I did a thing, you guys. I read a book! An actual book. Front cover, back cover, back to back pages in between-the real thing. And the best part of this unnatural phenomenon is that I did it in five days. This may not sound like a great feat to most people but, with two kids, it is for me. Think back to my harping on and on about Audible. But I was at the airport for the first time in ages, and nothing compares to an airport bookstore (when you're me, at least). And there it was, the latest international bestseller-The Perfect Nanny by Leila Slimani, with its cover of a blue blouse with a Peter Pan collar and purl buttons. How could I pass by it? It won a fancy Prix Goncourt prize in France and was heralded as this year's Gone Girl on the back cover, which is only my favorite book.
This entry can be about a whole lot of things. It could be about the awesomeness of the resort that allowed me to do all this reading in the first place or about the fact that I wound up not really liking the book despite its publicity and high critical appraise. In my opinion, many important themes were raised by the author, and it was all meant to be profound, but the brevity and the point of view left the whole thing a bit too superficial. I could talk about how I don't like being told everything about the characters and their feelings when I'm shown very little. I could mention how there was barely any character development of note for my taste. I could try to put into words just how heavenly and addictive it was to turn physical pages of a physical book. But this isn't a book review and I don't want to consider eating my words about Audible being my lifeline. I want to talk about Gone Girl.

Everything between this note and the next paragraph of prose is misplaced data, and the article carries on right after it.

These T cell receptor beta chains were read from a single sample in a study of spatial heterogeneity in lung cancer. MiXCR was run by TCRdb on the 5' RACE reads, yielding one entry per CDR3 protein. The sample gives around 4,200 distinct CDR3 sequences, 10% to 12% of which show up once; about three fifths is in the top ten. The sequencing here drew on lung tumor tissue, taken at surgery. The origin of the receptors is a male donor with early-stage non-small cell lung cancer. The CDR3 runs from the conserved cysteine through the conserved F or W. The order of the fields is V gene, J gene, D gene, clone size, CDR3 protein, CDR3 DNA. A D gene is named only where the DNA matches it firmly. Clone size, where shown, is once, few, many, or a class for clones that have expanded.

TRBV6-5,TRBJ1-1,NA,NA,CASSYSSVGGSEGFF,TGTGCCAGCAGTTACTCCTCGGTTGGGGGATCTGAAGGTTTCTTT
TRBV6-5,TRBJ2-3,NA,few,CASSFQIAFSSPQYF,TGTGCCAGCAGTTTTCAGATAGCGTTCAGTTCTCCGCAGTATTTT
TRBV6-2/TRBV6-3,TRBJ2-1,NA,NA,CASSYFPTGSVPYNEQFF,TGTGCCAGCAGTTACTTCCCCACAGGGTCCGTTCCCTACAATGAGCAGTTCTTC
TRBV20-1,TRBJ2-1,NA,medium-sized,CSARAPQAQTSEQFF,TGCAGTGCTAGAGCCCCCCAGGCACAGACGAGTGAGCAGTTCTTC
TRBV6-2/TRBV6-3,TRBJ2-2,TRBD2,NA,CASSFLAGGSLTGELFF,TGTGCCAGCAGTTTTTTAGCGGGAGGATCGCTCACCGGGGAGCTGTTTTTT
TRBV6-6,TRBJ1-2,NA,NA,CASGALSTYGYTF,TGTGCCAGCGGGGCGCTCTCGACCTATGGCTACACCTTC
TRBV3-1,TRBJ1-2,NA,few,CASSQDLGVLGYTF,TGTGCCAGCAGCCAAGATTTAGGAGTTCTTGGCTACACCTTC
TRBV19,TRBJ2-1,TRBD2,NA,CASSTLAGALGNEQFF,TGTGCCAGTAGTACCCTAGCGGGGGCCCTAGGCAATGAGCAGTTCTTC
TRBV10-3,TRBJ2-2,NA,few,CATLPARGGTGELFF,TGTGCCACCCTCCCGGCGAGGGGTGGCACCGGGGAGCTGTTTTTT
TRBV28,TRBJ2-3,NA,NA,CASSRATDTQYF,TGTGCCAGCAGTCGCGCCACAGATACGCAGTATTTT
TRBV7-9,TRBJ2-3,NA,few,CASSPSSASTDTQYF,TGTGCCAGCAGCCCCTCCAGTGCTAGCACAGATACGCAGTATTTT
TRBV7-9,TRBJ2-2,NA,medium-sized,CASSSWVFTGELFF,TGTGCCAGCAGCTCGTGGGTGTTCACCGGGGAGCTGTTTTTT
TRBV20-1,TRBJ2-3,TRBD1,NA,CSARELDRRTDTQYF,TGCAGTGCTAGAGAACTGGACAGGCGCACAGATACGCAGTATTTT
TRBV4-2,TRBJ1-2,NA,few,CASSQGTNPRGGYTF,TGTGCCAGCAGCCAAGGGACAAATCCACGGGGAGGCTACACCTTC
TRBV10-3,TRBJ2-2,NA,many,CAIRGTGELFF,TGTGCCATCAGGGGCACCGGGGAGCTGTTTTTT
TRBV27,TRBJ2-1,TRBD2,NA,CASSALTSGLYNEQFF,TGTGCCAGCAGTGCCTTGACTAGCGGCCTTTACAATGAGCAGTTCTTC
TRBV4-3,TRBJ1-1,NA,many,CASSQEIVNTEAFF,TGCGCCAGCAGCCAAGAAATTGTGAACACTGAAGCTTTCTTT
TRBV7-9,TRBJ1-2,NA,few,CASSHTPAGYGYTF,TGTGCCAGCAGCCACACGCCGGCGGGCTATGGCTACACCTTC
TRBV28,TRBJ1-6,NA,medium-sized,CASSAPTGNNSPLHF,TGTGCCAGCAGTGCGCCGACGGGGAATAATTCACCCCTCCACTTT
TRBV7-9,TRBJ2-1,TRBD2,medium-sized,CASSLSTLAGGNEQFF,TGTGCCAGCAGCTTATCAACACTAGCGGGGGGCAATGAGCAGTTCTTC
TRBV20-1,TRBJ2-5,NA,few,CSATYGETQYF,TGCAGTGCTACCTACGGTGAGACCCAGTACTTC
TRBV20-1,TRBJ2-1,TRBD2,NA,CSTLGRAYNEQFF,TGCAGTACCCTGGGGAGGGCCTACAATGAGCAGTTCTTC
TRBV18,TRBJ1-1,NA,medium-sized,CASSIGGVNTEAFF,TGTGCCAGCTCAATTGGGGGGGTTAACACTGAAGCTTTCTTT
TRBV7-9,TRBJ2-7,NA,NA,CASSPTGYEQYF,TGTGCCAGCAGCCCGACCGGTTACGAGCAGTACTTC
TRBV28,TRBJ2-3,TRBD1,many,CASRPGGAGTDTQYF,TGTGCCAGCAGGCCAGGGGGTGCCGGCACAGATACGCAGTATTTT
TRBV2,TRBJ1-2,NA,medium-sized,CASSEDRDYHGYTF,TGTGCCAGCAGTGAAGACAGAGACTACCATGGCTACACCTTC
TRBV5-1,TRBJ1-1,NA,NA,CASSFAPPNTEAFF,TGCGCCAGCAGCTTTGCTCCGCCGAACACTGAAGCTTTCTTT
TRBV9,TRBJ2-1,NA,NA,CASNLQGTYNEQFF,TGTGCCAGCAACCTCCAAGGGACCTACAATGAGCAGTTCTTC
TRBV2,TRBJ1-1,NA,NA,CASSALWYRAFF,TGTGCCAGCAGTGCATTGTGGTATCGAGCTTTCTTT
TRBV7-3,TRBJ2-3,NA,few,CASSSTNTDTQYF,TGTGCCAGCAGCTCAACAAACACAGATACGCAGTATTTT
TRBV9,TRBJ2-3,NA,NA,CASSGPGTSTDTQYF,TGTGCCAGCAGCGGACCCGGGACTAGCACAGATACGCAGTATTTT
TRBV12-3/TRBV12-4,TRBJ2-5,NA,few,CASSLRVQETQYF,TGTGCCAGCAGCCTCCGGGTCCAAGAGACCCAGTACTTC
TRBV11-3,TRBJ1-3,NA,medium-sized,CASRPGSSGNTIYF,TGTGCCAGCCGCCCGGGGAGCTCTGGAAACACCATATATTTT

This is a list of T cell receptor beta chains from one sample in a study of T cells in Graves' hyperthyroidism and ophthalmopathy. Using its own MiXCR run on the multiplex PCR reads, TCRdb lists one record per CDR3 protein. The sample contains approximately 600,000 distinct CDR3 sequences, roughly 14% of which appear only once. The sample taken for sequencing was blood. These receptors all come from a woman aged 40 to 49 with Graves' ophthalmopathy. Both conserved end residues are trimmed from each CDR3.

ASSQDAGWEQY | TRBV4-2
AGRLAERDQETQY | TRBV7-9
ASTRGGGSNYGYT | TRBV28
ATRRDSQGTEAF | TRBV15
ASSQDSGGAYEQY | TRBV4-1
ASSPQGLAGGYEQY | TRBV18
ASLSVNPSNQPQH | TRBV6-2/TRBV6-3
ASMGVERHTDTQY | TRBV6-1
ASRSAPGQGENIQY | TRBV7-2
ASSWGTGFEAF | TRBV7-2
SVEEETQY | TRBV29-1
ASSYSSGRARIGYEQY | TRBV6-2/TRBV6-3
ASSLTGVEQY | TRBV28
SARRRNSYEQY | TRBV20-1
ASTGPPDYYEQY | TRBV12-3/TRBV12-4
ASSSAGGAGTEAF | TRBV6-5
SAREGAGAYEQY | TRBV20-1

Every year, at least once a year, we get "this year's Gone Girl" on the bookshelves. And I keep falling for it, every damn time. I fell for it with Reconstructing Amelia and with The Girl on the Train. But, six years later (has it been six?!), I'm yet to find the real deal. Why? Because I'm sure it was a singular, wildly successful and brilliant book. Just one of many! I liked The Girl on the Train but it wasn't Gone Girl. It didn't want to be. Critics and reviewers labeling this book or another "the new Gone Girl" can only mean shooting that book (and the author) in the foot. For a book to be good it doesn't have to be Gone Girl, as brilliant as Gillian Flynn is (seriously, everything the woman writes is gold). At the mention of Gone Girl, the expectation is set. And it's a high one and a specific one. The language, the commentary, the character development. If you think the book is good, just say so; give it five stars and move on. Don't attach it to a legitimately admired title in the effort to make this one more successful by association. It's not fair. Not to the book you're reviewing, not to Gone Girl.